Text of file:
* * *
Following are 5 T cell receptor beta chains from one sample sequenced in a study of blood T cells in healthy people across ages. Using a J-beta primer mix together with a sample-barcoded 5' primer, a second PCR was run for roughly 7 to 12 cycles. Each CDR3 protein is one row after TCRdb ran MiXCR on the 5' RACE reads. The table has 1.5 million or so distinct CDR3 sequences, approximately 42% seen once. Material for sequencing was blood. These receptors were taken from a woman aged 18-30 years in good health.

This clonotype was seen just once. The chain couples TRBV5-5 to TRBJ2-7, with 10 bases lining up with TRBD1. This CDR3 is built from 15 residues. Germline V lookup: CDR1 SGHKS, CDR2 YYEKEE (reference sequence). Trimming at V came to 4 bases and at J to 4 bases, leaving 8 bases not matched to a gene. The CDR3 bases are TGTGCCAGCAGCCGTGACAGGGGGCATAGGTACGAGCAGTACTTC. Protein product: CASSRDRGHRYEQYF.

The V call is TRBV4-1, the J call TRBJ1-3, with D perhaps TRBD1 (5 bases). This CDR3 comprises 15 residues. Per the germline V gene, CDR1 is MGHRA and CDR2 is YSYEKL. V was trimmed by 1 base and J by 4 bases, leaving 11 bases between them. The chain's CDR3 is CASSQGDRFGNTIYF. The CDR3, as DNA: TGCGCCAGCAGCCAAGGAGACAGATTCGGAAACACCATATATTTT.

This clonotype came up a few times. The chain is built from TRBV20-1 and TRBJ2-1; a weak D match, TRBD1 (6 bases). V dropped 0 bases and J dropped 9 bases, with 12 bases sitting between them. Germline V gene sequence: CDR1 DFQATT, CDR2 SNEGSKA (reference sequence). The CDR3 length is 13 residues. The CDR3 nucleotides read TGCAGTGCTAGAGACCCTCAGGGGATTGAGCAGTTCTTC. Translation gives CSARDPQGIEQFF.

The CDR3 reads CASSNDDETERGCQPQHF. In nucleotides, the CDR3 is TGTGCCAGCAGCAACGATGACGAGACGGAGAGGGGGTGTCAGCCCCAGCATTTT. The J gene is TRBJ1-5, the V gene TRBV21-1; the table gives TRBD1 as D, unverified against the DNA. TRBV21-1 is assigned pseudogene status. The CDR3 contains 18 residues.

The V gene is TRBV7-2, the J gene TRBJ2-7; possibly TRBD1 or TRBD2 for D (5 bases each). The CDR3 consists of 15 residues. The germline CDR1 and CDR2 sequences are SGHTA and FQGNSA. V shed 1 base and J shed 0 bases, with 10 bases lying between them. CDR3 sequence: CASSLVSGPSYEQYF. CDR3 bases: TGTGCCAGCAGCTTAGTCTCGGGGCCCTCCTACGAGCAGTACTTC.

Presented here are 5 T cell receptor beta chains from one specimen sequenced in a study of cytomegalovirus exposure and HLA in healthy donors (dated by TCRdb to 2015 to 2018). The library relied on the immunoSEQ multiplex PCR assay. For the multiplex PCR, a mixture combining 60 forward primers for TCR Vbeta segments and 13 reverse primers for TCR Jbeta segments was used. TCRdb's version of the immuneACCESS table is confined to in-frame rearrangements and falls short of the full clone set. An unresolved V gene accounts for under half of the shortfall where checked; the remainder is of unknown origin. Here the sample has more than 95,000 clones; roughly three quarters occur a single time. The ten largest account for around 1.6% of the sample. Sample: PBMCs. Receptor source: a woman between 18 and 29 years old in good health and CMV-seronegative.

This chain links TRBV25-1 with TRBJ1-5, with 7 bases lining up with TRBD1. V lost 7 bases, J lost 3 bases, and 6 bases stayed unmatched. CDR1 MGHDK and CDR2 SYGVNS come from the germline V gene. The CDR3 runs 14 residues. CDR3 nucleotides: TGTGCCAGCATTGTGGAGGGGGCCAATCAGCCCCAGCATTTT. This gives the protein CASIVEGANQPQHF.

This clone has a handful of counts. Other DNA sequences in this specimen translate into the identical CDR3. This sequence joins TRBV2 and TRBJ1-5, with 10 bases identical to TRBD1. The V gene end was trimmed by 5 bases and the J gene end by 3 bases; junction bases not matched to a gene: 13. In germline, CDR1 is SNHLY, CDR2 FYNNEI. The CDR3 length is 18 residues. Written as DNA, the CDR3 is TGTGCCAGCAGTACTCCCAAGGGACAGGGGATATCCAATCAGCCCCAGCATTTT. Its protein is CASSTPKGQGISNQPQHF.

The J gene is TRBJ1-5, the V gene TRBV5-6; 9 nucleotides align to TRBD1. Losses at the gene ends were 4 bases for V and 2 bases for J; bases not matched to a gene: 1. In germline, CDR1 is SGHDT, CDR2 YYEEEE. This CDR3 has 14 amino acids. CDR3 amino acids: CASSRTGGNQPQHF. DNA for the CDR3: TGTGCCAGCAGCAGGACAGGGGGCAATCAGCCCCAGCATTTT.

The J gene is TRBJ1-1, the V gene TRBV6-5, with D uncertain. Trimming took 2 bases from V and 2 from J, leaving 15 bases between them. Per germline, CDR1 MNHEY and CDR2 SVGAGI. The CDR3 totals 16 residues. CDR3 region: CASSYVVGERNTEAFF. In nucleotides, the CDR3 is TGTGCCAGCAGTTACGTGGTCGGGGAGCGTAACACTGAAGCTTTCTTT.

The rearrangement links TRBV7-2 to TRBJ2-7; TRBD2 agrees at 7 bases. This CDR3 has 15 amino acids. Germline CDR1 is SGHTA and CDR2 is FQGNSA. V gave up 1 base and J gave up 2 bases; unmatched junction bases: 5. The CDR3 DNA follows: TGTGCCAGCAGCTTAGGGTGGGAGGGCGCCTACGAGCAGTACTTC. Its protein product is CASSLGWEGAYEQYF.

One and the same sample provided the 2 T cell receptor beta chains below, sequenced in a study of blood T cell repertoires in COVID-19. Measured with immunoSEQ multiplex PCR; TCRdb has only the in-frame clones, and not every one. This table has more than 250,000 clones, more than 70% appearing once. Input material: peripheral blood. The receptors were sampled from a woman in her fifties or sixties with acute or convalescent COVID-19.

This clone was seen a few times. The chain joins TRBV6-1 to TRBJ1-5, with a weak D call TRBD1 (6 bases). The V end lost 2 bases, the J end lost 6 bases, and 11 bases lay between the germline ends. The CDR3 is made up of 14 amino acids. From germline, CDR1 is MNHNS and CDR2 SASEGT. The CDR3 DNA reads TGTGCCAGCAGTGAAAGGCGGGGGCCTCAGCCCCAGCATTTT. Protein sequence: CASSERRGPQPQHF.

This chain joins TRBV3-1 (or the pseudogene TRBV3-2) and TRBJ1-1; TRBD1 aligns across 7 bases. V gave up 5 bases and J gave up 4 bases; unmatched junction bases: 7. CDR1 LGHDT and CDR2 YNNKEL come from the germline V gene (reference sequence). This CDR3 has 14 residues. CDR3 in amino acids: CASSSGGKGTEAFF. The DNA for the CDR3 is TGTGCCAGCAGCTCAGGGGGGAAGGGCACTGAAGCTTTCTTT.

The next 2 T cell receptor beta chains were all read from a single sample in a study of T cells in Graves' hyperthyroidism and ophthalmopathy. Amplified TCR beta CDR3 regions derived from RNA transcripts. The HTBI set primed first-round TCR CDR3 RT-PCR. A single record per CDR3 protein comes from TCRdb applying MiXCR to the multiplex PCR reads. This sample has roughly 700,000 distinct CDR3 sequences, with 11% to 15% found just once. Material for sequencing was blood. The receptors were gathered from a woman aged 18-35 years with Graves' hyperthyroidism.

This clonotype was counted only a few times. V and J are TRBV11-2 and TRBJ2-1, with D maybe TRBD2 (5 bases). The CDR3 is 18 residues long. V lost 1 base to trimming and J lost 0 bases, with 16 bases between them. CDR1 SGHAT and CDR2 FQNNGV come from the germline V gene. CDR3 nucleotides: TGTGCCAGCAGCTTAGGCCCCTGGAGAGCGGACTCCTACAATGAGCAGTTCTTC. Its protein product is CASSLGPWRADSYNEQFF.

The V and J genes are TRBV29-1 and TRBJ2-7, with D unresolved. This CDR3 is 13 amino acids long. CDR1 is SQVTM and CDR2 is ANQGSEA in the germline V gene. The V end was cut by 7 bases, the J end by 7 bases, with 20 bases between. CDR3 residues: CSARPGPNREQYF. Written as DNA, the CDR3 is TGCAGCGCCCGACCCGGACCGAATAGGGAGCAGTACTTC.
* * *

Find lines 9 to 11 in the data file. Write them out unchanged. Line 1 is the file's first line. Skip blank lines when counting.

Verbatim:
This clone has a handful of counts. Other DNA sequences in this specimen translate into the identical CDR3. This sequence joins TRBV2 and TRBJ1-5, with 10 bases identical to TRBD1. The V gene end was trimmed by 5 bases and the J gene end by 3 bases; junction bases not matched to a gene: 13. In germline, CDR1 is SNHLY, CDR2 FYNNEI. The CDR3 length is 18 residues. Written as DNA, the CDR3 is TGTGCCAGCAGTACTCCCAAGGGACAGGGGATATCCAATCAGCCCCAGCATTTT. Its protein is CASSTPKGQGISNQPQHF.

The J gene is TRBJ1-5, the V gene TRBV5-6; 9 nucleotides align to TRBD1. Losses at the gene ends were 4 bases for V and 2 bases for J; bases not matched to a gene: 1. In germline, CDR1 is SGHDT, CDR2 YYEEEE. This CDR3 has 14 amino acids. CDR3 amino acids: CASSRTGGNQPQHF. DNA for the CDR3: TGTGCCAGCAGCAGGACAGGGGGCAATCAGCCCCAGCATTTT.

The J gene is TRBJ1-1, the V gene TRBV6-5, with D uncertain. Trimming took 2 bases from V and 2 from J, leaving 15 bases between them. Per germline, CDR1 MNHEY and CDR2 SVGAGI. The CDR3 totals 16 residues. CDR3 region: CASSYVVGERNTEAFF. In nucleotides, the CDR3 is TGTGCCAGCAGTTACGTGGTCGGGGAGCGTAACACTGAAGCTTTCTTT.